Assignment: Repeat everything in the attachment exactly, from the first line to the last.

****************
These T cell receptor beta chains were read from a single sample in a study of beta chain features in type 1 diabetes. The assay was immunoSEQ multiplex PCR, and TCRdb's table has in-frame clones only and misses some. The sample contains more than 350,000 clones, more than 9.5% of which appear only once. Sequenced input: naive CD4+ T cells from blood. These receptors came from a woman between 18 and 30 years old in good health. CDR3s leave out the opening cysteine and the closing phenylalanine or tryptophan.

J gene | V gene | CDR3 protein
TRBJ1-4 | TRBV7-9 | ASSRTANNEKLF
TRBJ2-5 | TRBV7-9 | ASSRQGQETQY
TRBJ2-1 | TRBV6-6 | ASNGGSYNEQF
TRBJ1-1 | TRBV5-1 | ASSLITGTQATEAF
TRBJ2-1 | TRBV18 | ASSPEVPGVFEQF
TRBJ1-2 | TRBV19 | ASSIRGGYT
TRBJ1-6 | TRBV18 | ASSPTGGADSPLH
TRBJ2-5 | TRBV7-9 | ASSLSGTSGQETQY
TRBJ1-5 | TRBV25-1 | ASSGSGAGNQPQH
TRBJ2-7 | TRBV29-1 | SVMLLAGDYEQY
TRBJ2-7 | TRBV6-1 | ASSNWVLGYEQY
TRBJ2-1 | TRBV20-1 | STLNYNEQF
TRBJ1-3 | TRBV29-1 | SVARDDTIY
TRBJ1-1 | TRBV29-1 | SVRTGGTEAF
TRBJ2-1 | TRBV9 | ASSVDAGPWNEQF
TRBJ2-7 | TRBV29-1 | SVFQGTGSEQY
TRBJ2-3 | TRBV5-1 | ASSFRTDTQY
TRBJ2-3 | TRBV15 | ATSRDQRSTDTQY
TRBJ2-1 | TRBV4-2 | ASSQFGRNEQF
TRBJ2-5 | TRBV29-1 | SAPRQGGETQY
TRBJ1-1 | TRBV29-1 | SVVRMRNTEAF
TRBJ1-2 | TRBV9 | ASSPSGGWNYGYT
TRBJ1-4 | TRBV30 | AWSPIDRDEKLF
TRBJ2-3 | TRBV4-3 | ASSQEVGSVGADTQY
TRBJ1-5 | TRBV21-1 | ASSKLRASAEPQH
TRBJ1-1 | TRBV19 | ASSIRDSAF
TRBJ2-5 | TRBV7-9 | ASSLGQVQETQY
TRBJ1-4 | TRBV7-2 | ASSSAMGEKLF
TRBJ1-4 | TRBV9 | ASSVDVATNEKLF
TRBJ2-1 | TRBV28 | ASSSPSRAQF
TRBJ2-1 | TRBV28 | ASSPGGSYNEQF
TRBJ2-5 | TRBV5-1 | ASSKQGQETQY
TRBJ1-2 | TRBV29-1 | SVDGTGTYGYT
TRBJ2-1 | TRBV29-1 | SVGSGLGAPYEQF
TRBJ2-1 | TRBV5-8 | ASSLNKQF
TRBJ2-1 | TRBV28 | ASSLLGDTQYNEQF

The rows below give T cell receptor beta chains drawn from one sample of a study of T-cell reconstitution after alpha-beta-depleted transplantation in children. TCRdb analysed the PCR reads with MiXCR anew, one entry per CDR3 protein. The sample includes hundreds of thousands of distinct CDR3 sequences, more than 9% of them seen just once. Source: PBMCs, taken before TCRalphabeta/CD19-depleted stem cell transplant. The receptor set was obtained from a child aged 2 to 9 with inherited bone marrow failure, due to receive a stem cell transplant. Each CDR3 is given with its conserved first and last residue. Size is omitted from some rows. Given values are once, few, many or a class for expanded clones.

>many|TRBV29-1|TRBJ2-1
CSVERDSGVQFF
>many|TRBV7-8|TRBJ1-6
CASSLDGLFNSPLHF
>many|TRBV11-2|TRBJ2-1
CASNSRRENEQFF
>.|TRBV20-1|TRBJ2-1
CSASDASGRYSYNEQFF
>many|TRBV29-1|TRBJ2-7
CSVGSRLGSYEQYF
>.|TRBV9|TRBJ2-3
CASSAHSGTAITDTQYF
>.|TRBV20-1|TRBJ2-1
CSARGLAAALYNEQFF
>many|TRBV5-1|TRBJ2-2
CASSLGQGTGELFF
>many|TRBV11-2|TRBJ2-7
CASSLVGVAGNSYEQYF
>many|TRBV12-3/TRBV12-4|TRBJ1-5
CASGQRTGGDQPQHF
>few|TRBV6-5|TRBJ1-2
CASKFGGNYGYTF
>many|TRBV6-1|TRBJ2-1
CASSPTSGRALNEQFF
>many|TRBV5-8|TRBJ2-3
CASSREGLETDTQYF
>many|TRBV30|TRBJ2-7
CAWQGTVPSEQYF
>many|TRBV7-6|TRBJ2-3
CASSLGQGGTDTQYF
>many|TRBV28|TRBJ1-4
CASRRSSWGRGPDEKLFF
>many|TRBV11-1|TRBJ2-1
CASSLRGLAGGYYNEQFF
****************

These T cell receptor beta chains were read from a single sample in a study of beta chain features in type 1 diabetes. The assay was immunoSEQ multiplex PCR, and TCRdb's table has in-frame clones only and misses some. The sample contains more than 350,000 clones, more than 9.5% of which appear only once. Sequenced input: naive CD4+ T cells from blood. These receptors came from a woman between 18 and 30 years old in good health. CDR3s leave out the opening cysteine and the closing phenylalanine or tryptophan.

J gene | V gene | CDR3 protein
TRBJ1-4 | TRBV7-9 | ASSRTANNEKLF
TRBJ2-5 | TRBV7-9 | ASSRQGQETQY
TRBJ2-1 | TRBV6-6 | ASNGGSYNEQF
TRBJ1-1 | TRBV5-1 | ASSLITGTQATEAF
TRBJ2-1 | TRBV18 | ASSPEVPGVFEQF
TRBJ1-2 | TRBV19 | ASSIRGGYT
TRBJ1-6 | TRBV18 | ASSPTGGADSPLH
TRBJ2-5 | TRBV7-9 | ASSLSGTSGQETQY
TRBJ1-5 | TRBV25-1 | ASSGSGAGNQPQH
TRBJ2-7 | TRBV29-1 | SVMLLAGDYEQY
TRBJ2-7 | TRBV6-1 | ASSNWVLGYEQY
TRBJ2-1 | TRBV20-1 | STLNYNEQF
TRBJ1-3 | TRBV29-1 | SVARDDTIY
TRBJ1-1 | TRBV29-1 | SVRTGGTEAF
TRBJ2-1 | TRBV9 | ASSVDAGPWNEQF
TRBJ2-7 | TRBV29-1 | SVFQGTGSEQY
TRBJ2-3 | TRBV5-1 | ASSFRTDTQY
TRBJ2-3 | TRBV15 | ATSRDQRSTDTQY
TRBJ2-1 | TRBV4-2 | ASSQFGRNEQF
TRBJ2-5 | TRBV29-1 | SAPRQGGETQY
TRBJ1-1 | TRBV29-1 | SVVRMRNTEAF
TRBJ1-2 | TRBV9 | ASSPSGGWNYGYT
TRBJ1-4 | TRBV30 | AWSPIDRDEKLF
TRBJ2-3 | TRBV4-3 | ASSQEVGSVGADTQY
TRBJ1-5 | TRBV21-1 | ASSKLRASAEPQH
TRBJ1-1 | TRBV19 | ASSIRDSAF
TRBJ2-5 | TRBV7-9 | ASSLGQVQETQY
TRBJ1-4 | TRBV7-2 | ASSSAMGEKLF
TRBJ1-4 | TRBV9 | ASSVDVATNEKLF
TRBJ2-1 | TRBV28 | ASSSPSRAQF
TRBJ2-1 | TRBV28 | ASSPGGSYNEQF
TRBJ2-5 | TRBV5-1 | ASSKQGQETQY
TRBJ1-2 | TRBV29-1 | SVDGTGTYGYT
TRBJ2-1 | TRBV29-1 | SVGSGLGAPYEQF
TRBJ2-1 | TRBV5-8 | ASSLNKQF
TRBJ2-1 | TRBV28 | ASSLLGDTQYNEQF

The rows below give T cell receptor beta chains drawn from one sample of a study of T-cell reconstitution after alpha-beta-depleted transplantation in children. TCRdb analysed the PCR reads with MiXCR anew, one entry per CDR3 protein. The sample includes hundreds of thousands of distinct CDR3 sequences, more than 9% of them seen just once. Source: PBMCs, taken before TCRalphabeta/CD19-depleted stem cell transplant. The receptor set was obtained from a child aged 2 to 9 with inherited bone marrow failure, due to receive a stem cell transplant. Each CDR3 is given with its conserved first and last residue. Size is omitted from some rows. Given values are once, few, many or a class for expanded clones.

>many|TRBV29-1|TRBJ2-1
CSVERDSGVQFF
>many|TRBV7-8|TRBJ1-6
CASSLDGLFNSPLHF
>many|TRBV11-2|TRBJ2-1
CASNSRRENEQFF
>.|TRBV20-1|TRBJ2-1
CSASDASGRYSYNEQFF
>many|TRBV29-1|TRBJ2-7
CSVGSRLGSYEQYF
>.|TRBV9|TRBJ2-3
CASSAHSGTAITDTQYF
>.|TRBV20-1|TRBJ2-1
CSARGLAAALYNEQFF
>many|TRBV5-1|TRBJ2-2
CASSLGQGTGELFF
>many|TRBV11-2|TRBJ2-7
CASSLVGVAGNSYEQYF
>many|TRBV12-3/TRBV12-4|TRBJ1-5
CASGQRTGGDQPQHF
>few|TRBV6-5|TRBJ1-2
CASKFGGNYGYTF
>many|TRBV6-1|TRBJ2-1
CASSPTSGRALNEQFF
>many|TRBV5-8|TRBJ2-3
CASSREGLETDTQYF
>many|TRBV30|TRBJ2-7
CAWQGTVPSEQYF
>many|TRBV7-6|TRBJ2-3
CASSLGQGGTDTQYF
>many|TRBV28|TRBJ1-4
CASRRSSWGRGPDEKLFF
>many|TRBV11-1|TRBJ2-1
CASSLRGLAGGYYNEQFF